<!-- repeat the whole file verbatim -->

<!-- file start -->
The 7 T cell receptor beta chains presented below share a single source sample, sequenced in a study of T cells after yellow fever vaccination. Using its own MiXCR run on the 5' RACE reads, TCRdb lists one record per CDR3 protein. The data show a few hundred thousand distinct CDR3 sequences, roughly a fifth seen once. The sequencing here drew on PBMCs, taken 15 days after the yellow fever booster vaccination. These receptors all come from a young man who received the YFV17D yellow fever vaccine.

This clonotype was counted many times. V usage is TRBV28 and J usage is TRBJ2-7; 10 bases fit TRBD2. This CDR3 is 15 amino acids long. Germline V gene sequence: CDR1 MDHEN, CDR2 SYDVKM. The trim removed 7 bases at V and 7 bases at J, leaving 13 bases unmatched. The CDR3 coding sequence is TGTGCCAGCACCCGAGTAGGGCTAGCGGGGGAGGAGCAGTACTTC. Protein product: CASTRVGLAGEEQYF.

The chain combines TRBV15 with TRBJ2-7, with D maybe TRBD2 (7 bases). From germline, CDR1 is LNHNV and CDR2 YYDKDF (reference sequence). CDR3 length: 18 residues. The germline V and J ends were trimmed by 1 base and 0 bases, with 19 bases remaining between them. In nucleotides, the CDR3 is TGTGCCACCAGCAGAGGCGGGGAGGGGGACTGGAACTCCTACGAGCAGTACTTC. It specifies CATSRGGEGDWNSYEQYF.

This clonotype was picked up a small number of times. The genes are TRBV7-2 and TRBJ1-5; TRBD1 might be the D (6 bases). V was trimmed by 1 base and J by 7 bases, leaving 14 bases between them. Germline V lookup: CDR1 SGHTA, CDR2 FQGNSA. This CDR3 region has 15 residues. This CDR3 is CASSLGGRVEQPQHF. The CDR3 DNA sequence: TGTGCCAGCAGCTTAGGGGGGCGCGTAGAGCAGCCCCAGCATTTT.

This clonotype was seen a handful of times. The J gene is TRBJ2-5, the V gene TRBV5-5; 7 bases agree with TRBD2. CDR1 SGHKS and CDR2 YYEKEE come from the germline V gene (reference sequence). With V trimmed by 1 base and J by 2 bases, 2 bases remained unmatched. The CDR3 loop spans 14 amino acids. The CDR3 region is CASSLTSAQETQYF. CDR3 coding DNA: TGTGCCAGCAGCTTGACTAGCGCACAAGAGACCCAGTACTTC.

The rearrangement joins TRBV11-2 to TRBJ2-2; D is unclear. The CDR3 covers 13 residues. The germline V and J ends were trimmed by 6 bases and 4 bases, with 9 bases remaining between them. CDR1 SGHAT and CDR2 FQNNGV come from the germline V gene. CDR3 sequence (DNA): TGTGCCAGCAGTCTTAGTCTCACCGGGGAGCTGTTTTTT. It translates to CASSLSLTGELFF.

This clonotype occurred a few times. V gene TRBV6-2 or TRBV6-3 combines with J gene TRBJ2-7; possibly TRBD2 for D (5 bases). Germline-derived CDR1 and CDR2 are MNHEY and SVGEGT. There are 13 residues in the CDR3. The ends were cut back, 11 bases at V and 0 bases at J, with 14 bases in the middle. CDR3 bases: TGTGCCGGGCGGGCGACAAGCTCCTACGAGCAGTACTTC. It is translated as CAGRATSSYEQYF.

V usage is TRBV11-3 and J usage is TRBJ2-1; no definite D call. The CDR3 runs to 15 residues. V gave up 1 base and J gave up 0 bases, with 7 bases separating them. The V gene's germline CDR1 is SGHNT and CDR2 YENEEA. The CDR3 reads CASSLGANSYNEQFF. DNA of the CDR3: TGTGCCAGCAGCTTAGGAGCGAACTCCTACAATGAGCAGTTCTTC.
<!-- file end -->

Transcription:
The 7 T cell receptor beta chains presented below share a single source sample, sequenced in a study of T cells after yellow fever vaccination. Using its own MiXCR run on the 5' RACE reads, TCRdb lists one record per CDR3 protein. The data show a few hundred thousand distinct CDR3 sequences, roughly a fifth seen once. The sequencing here drew on PBMCs, taken 15 days after the yellow fever booster vaccination. These receptors all come from a young man who received the YFV17D yellow fever vaccine.

This clonotype was counted many times. V usage is TRBV28 and J usage is TRBJ2-7; 10 bases fit TRBD2. This CDR3 is 15 amino acids long. Germline V gene sequence: CDR1 MDHEN, CDR2 SYDVKM. The trim removed 7 bases at V and 7 bases at J, leaving 13 bases unmatched. The CDR3 coding sequence is TGTGCCAGCACCCGAGTAGGGCTAGCGGGGGAGGAGCAGTACTTC. Protein product: CASTRVGLAGEEQYF.

The chain combines TRBV15 with TRBJ2-7, with D maybe TRBD2 (7 bases). From germline, CDR1 is LNHNV and CDR2 YYDKDF (reference sequence). CDR3 length: 18 residues. The germline V and J ends were trimmed by 1 base and 0 bases, with 19 bases remaining between them. In nucleotides, the CDR3 is TGTGCCACCAGCAGAGGCGGGGAGGGGGACTGGAACTCCTACGAGCAGTACTTC. It specifies CATSRGGEGDWNSYEQYF.

This clonotype was picked up a small number of times. The genes are TRBV7-2 and TRBJ1-5; TRBD1 might be the D (6 bases). V was trimmed by 1 base and J by 7 bases, leaving 14 bases between them. Germline V lookup: CDR1 SGHTA, CDR2 FQGNSA. This CDR3 region has 15 residues. This CDR3 is CASSLGGRVEQPQHF. The CDR3 DNA sequence: TGTGCCAGCAGCTTAGGGGGGCGCGTAGAGCAGCCCCAGCATTTT.

This clonotype was seen a handful of times. The J gene is TRBJ2-5, the V gene TRBV5-5; 7 bases agree with TRBD2. CDR1 SGHKS and CDR2 YYEKEE come from the germline V gene (reference sequence). With V trimmed by 1 base and J by 2 bases, 2 bases remained unmatched. The CDR3 loop spans 14 amino acids. The CDR3 region is CASSLTSAQETQYF. CDR3 coding DNA: TGTGCCAGCAGCTTGACTAGCGCACAAGAGACCCAGTACTTC.

The rearrangement joins TRBV11-2 to TRBJ2-2; D is unclear. The CDR3 covers 13 residues. The germline V and J ends were trimmed by 6 bases and 4 bases, with 9 bases remaining between them. CDR1 SGHAT and CDR2 FQNNGV come from the germline V gene. CDR3 sequence (DNA): TGTGCCAGCAGTCTTAGTCTCACCGGGGAGCTGTTTTTT. It translates to CASSLSLTGELFF.

This clonotype occurred a few times. V gene TRBV6-2 or TRBV6-3 combines with J gene TRBJ2-7; possibly TRBD2 for D (5 bases). Germline-derived CDR1 and CDR2 are MNHEY and SVGEGT. There are 13 residues in the CDR3. The ends were cut back, 11 bases at V and 0 bases at J, with 14 bases in the middle. CDR3 bases: TGTGCCGGGCGGGCGACAAGCTCCTACGAGCAGTACTTC. It is translated as CAGRATSSYEQYF.

V usage is TRBV11-3 and J usage is TRBJ2-1; no definite D call. The CDR3 runs to 15 residues. V gave up 1 base and J gave up 0 bases, with 7 bases separating them. The V gene's germline CDR1 is SGHNT and CDR2 YENEEA. The CDR3 reads CASSLGANSYNEQFF. DNA of the CDR3: TGTGCCAGCAGCTTAGGAGCGAACTCCTACAATGAGCAGTTCTTC.